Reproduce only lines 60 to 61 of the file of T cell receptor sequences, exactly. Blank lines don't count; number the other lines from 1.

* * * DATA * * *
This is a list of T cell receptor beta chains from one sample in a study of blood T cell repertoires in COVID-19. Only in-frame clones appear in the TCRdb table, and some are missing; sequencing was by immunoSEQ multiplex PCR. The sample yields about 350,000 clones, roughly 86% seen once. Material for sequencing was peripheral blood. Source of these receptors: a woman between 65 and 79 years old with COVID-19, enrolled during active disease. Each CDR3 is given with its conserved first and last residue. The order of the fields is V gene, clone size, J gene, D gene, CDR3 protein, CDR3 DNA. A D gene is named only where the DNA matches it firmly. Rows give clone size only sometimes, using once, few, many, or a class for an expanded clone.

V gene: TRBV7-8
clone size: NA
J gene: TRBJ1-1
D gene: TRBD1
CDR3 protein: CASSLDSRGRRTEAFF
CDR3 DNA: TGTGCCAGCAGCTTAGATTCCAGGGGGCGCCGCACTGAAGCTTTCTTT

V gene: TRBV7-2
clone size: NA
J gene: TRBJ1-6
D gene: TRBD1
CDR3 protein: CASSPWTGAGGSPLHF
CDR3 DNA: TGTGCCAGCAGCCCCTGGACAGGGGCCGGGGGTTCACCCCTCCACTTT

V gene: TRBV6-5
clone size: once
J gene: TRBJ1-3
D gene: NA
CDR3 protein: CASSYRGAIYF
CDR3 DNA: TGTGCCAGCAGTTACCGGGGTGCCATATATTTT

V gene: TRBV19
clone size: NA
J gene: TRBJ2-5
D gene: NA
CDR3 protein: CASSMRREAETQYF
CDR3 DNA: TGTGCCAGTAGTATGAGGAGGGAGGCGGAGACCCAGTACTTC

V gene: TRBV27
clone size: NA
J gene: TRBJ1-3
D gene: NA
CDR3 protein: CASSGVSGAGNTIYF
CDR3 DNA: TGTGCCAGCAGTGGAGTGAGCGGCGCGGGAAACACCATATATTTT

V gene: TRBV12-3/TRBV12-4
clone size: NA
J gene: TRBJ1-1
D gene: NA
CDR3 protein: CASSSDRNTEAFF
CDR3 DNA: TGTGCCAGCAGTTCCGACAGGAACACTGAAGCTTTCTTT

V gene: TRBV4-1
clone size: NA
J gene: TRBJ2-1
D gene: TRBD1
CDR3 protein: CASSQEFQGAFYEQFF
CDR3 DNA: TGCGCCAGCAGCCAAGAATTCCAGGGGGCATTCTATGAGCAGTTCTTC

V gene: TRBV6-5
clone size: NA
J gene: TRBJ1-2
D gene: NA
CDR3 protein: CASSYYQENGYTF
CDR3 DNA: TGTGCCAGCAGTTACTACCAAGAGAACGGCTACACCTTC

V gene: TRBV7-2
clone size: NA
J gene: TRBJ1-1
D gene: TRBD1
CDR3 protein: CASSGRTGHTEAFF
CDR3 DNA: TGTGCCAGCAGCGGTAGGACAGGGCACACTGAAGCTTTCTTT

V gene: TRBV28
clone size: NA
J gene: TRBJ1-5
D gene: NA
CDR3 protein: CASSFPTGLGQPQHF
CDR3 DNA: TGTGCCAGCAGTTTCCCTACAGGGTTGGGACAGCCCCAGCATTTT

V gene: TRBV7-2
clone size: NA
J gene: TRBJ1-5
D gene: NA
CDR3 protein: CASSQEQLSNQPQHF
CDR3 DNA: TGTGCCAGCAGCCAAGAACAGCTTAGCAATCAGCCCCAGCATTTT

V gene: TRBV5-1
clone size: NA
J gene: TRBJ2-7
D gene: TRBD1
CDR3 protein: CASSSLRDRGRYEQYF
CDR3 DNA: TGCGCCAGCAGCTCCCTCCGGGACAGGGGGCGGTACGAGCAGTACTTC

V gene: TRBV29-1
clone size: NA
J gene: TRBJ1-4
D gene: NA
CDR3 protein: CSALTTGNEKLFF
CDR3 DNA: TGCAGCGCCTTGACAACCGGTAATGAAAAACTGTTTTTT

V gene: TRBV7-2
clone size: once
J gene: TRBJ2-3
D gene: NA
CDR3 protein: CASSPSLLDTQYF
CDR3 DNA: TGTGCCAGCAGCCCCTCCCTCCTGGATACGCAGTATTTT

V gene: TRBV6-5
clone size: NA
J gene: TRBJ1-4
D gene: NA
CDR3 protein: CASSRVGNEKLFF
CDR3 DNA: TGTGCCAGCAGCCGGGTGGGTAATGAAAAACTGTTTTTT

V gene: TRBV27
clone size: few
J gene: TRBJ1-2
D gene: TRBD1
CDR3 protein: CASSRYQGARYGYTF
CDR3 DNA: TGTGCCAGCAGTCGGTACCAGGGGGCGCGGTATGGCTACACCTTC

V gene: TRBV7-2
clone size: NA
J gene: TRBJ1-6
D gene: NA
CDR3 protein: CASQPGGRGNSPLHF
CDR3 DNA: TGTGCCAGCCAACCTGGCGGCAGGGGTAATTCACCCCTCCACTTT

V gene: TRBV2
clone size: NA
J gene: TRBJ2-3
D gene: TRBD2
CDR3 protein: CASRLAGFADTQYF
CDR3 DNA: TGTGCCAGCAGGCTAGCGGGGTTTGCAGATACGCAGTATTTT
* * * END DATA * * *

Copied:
CDR3 protein: CASSFPTGLGQPQHF
CDR3 DNA: TGTGCCAGCAGTTTCCCTACAGGGTTGGGACAGCCCCAGCATTTT